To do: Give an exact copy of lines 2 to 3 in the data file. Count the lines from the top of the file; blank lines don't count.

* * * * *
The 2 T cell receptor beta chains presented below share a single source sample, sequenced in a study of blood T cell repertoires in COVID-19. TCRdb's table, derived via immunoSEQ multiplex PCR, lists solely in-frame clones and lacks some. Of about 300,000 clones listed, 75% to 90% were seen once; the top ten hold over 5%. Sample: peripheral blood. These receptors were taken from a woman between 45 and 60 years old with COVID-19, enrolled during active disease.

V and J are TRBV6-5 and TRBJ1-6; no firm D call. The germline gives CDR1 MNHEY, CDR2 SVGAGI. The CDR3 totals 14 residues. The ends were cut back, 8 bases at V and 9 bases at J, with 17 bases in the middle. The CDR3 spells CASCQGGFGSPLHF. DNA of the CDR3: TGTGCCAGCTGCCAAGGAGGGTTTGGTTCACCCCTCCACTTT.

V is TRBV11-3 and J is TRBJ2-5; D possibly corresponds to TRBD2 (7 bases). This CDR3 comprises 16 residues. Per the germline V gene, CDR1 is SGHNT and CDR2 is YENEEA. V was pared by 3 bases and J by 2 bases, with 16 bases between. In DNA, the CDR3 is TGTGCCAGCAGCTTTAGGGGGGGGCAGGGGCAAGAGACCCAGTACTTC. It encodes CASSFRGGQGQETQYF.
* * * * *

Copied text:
V and J are TRBV6-5 and TRBJ1-6; no firm D call. The germline gives CDR1 MNHEY, CDR2 SVGAGI. The CDR3 totals 14 residues. The ends were cut back, 8 bases at V and 9 bases at J, with 17 bases in the middle. The CDR3 spells CASCQGGFGSPLHF. DNA of the CDR3: TGTGCCAGCTGCCAAGGAGGGTTTGGTTCACCCCTCCACTTT.

V is TRBV11-3 and J is TRBJ2-5; D possibly corresponds to TRBD2 (7 bases). This CDR3 comprises 16 residues. Per the germline V gene, CDR1 is SGHNT and CDR2 is YENEEA. V was pared by 3 bases and J by 2 bases, with 16 bases between. In DNA, the CDR3 is TGTGCCAGCAGCTTTAGGGGGGGGCAGGGGCAAGAGACCCAGTACTTC. It encodes CASSFRGGQGQETQYF.